12 minutes ago, The hairy bear said:

But nobody denies that the lords of the six Northern kingdoms have paramours. It's only that in Dorne is not seen as somethning that tarnishes the reputation of the Lord, and more importantly, the paramour.

Not sure if paramours tarnish the reputation of the lord all that much. 

12 minutes ago, The hairy bear said:

Ellaria Sand is invited to Doran's feast as treated nearly as Oberyn's widow would have been. Compare that to how Tytos' paramour was dismissed by Tywin.

There is a huge difference there. The Martells are close - or rather Doran and Oberyn were. Doran loved his brother and he also loves his brother's children. Ellaria is the partner of the late brother of the Prince of Dorne and the bastard of a Dornish lord, she is not some commoner. If Ellaria had been no noble bastard but a commoner/whore becoming Oberyn's paramour then I'd say this means something. The way it is it just underlines that Oberyn's paramour and his bastard children were accepted by the Prince of Dorne.

12 minutes ago, The hairy bear said:

At least as far as I'm concerned, he already sent the message across by having Oberyn bring Ellaria at Joffrey's wedding.

That can be seen as part of his plans to provoke the Lannisters. Since custom in KL does not allow for such things - which Oberyn would have known - he should have left Ellaria at home.

12 minutes ago, The hairy bear said:

Treating the bastards better does not equal to treating the bastards as if they were trueborn children.

As I said - then the differences are only superficial or cosmetic.

12 minutes ago, The hairy bear said:

At fourteen, Daemon Sand, thought that it was a viable idea to ask Prince Doran for her heiress' hand. Meanwhile, at fourteen, Jon is so aware of his condition that he thinks that "it might give insult to the royal family to seat a bastard among them." And this is Jon, who is treated far better than most bastards are (to Catelyn's annoyance).

Jon Snow also thought it was a good thing to pretend he could be Lord of Winterfell when playing with Robb. It is clear, though, that trueborn Martells do not marry bastards. They can at best become paramours which means there is no meaningful difference there. Bastards don't inherit.

12 minutes ago, The hairy bear said:

The Jon case also shows us that it is very unusual that a lord raises his trueborn children together with the bastards. Yet we see that when Arianne was young he used to play with Daemon Sand and his bastard cousins in the Water Gardens.

In Catelyn's opinion it is unusual. Joy Hill is raised at Casterly Rock, Aurane Waters was raised on Driftmark, Rolland Storm presumably in Nightsong, etc.

Noble children can play with various children - of noble or common birth - in all the castles. We see that at Winterfell and elsewhere. But class differences are always seen and felt, it is not different in Dorne, or else, as I said, Ellaria and Oberyn would be married and nobody would have any issue with Daemon Sand presuming to marry Arianne. Nor would Quentyn consider a marriage with Drinkwater twins to be beneath him.

Share this post


Link to post
Share on other sites
1 hour ago, Lord Varys said:

Tytos' last paramour effectively behaved as if she was the Lady of Casterly Rock. That kind of thing does not seem to be tolerated in Dorne, either, no?

We don't really know, but my personal feeling is that it would be accepted. Ellaria Sand behaves herself as if she was Oberyn's wife.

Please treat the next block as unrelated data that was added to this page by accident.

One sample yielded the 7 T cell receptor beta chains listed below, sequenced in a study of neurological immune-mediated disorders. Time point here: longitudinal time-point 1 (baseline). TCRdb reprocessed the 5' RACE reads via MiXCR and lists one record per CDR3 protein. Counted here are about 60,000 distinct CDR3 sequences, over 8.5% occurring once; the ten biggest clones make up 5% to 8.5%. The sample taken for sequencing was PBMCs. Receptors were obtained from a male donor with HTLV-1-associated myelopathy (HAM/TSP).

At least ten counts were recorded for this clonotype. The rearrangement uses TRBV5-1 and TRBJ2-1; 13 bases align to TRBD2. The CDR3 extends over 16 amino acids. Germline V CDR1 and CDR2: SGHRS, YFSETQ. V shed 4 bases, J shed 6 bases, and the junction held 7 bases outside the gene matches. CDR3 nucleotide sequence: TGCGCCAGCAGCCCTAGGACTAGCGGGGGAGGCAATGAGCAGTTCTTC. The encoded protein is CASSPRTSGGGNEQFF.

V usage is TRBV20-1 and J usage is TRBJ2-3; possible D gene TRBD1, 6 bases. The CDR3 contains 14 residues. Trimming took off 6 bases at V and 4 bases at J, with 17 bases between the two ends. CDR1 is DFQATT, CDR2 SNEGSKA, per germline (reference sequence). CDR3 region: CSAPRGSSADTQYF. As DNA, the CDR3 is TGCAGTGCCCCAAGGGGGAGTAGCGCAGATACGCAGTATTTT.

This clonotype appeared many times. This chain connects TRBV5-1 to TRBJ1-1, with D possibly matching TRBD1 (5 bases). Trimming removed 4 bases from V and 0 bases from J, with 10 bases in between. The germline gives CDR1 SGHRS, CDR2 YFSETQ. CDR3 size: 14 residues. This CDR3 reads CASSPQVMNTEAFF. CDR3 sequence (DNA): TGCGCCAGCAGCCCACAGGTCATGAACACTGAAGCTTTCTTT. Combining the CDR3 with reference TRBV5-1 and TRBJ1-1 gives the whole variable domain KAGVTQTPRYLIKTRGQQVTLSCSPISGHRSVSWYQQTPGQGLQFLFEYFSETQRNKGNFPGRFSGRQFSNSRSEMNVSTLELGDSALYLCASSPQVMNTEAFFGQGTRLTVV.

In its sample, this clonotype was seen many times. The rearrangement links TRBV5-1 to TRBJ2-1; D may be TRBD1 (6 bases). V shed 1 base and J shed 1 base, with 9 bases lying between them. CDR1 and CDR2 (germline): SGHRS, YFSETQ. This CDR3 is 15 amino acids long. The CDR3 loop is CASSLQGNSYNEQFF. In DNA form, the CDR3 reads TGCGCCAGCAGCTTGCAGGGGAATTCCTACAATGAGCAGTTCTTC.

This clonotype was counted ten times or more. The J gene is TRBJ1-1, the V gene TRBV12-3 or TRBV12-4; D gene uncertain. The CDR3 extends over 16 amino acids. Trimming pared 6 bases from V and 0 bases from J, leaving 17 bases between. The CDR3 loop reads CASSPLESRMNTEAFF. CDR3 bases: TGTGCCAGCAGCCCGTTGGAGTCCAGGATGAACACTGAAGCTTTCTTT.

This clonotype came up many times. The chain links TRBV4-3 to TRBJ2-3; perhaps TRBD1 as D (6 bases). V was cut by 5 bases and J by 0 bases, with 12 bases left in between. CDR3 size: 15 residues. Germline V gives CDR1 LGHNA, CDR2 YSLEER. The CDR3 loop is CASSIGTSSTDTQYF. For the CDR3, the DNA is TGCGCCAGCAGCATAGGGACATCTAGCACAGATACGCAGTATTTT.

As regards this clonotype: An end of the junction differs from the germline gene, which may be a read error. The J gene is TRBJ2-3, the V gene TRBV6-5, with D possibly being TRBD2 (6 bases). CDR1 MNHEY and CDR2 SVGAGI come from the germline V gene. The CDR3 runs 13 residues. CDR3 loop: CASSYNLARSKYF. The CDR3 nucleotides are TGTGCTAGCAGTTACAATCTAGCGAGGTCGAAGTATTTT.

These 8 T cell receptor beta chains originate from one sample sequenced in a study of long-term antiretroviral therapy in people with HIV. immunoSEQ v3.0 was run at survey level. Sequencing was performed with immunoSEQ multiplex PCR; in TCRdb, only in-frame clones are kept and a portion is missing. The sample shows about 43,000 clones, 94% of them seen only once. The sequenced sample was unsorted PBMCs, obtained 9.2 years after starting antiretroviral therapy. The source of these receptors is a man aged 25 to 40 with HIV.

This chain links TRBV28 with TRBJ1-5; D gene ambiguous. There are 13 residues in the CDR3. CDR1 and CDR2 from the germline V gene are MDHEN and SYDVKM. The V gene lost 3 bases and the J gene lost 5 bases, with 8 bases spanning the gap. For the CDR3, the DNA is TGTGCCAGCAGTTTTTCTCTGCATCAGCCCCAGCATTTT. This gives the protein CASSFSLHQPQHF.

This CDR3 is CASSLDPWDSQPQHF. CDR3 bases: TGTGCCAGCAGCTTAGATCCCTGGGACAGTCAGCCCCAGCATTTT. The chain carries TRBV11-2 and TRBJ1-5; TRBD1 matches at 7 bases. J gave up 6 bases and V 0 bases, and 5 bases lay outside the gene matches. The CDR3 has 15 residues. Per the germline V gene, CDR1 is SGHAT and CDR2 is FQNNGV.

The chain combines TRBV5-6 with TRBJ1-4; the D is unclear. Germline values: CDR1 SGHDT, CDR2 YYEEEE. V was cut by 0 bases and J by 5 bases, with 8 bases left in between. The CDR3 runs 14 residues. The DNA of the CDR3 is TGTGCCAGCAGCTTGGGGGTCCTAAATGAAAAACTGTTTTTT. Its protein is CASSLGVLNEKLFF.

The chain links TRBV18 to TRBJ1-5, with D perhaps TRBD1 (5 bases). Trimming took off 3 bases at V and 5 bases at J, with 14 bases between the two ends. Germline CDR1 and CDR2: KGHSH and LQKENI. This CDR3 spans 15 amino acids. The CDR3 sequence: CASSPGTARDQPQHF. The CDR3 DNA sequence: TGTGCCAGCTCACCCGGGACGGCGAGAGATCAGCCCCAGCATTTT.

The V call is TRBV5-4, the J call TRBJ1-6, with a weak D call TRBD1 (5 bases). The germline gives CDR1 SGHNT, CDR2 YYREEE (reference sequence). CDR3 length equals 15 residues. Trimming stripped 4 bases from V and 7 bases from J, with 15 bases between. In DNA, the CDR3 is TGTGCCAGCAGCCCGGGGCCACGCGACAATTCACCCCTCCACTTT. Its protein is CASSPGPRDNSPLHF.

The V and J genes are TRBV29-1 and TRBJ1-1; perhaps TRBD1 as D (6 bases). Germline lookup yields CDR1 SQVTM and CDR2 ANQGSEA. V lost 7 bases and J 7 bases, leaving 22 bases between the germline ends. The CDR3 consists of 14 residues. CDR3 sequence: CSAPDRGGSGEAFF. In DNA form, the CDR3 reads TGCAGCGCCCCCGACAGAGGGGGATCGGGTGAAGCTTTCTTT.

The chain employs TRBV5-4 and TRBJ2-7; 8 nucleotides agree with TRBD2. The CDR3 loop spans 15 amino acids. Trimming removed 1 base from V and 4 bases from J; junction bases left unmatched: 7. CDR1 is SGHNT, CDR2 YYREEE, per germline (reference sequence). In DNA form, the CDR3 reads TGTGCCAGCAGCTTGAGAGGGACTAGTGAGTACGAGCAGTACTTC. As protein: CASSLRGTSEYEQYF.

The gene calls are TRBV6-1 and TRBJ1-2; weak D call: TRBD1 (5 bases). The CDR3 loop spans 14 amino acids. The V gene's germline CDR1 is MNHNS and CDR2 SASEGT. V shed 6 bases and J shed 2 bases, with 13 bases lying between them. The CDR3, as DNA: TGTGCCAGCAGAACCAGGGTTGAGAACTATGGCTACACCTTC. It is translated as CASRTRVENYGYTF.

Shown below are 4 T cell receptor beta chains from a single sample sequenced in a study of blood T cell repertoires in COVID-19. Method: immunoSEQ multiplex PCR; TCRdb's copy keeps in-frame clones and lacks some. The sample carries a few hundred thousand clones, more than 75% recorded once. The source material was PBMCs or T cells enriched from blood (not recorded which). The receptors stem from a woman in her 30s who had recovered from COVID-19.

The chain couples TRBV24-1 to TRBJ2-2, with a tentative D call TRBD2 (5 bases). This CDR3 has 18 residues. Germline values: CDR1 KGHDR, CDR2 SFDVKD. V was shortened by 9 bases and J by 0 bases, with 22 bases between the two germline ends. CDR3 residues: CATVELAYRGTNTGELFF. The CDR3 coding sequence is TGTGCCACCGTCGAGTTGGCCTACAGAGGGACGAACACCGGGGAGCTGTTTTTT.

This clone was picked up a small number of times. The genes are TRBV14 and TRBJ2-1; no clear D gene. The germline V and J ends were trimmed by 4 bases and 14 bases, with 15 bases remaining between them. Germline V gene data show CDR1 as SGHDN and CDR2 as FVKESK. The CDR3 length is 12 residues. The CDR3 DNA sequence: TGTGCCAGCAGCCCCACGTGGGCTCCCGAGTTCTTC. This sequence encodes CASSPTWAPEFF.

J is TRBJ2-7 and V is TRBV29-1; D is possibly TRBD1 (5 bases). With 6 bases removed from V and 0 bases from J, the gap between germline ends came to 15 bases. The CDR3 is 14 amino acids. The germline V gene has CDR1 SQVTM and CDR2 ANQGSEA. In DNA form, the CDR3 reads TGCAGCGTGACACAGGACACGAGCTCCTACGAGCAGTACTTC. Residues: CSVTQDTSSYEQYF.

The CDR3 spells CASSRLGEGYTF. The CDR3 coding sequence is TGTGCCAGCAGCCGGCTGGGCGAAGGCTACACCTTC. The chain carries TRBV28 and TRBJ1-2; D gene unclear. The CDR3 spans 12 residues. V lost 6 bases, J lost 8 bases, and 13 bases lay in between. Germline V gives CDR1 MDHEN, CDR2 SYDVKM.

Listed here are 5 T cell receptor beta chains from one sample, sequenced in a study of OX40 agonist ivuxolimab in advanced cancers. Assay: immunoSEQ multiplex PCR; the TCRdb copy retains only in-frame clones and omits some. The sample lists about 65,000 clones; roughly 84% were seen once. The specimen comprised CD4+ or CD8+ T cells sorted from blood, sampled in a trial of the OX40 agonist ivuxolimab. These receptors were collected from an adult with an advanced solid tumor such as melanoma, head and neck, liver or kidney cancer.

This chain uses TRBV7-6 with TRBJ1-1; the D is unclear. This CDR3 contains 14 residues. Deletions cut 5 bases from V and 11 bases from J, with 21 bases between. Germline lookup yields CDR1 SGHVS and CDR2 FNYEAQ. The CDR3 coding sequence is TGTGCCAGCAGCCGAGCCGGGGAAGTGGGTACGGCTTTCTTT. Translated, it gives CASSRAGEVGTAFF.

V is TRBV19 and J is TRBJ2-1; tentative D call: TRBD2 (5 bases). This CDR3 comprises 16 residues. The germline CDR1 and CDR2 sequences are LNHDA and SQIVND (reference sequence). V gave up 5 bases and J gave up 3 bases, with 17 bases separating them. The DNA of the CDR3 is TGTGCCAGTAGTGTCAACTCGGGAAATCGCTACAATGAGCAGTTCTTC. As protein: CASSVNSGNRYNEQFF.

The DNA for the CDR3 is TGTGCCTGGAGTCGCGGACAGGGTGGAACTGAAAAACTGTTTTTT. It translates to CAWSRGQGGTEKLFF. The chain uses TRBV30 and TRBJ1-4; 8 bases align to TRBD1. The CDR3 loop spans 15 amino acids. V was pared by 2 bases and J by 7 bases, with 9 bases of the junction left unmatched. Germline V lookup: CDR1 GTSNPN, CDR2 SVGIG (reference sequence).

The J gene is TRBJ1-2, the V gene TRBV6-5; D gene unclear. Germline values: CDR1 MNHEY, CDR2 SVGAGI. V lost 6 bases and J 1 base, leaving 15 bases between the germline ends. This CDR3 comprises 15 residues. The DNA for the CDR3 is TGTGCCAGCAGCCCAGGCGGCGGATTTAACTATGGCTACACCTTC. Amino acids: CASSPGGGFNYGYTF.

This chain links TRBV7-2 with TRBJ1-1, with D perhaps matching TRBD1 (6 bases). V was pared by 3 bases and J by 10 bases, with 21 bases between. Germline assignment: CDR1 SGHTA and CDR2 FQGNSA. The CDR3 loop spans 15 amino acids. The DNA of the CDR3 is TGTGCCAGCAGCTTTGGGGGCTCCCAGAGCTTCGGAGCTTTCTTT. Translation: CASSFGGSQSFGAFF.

1 hour ago, Lord Varys said:

That can be seen as part of his plans to provoke the Lannisters. Since custom in KL does not allow for such things - which Oberyn would have known - he should have left Ellaria at home.

If Oberyn brought Ellaria to KL as a provocation to the Lannisters, then Doran wouldn't have her at Balon Swann's reception when he wants to reconcile with them.

1 hour ago, Lord Varys said:

Jon Snow also thought it was a good thing to pretend he could be Lord of Winterfell when playing with Robb.

That was when Jon was a "little boy". I was comparing two fourteen years olds.

1 hour ago, Lord Varys said:

It is clear, though, that trueborn Martells do not marry bastards. They can at best become paramours which means there is no meaningful difference there.

There can be meaningful differences as to how bastards are treated, and still consider them an inadequate marriage for the future Princess of Dorne.

Access to public offices, likelihood of inheriting if not trueborn sons are available, options of marrying into a minor noble house,...

1 hour ago, Lord Varys said:

In Catelyn's opinion it is unusual. Joy Hill is raised at Casterly Rock, Aurane Waters was raised on Driftmark, Rolland Storm presumably in Nightsong, etc.

How do you know that Catelyn's opinion is unusual? How do you know that Joy Hill, Auranne Waters and Rolland Storm were raised in their respective castles? I don't recall that being said in the text.

And it's not only Catelyn's opinion. Ned says about Jon: "You know I cannot take him south. There will be no place for him at court. A boy with a bastard’s name . . . you know what they will say of him. He will be shunned." If Eddard thinks that a bastard has no place in King's Landing court (even the son of the Hand of the King), but the court of Sunspear is filled with bastards, I think that we could easily deduce that the Dornish are more tolerant in this regard.

Edited by The hairy bear

Share this post


Link to post
Share on other sites
26 minutes ago, The hairy bear said:

it's not only Catelyn's opinion. Ned says about Jon: "You know I cannot take him south. There will be no place for him at court. A boy with a bastard’s name . . . you know what they will say of him. He will be shunned." If Eddard thinks that a bastard has no place in King's Landing court (even the son of the Hand of the King), but the court of Sunspear is filled with bastards, I think that we could easily deduce that the Dornish are more tolerant in this regard.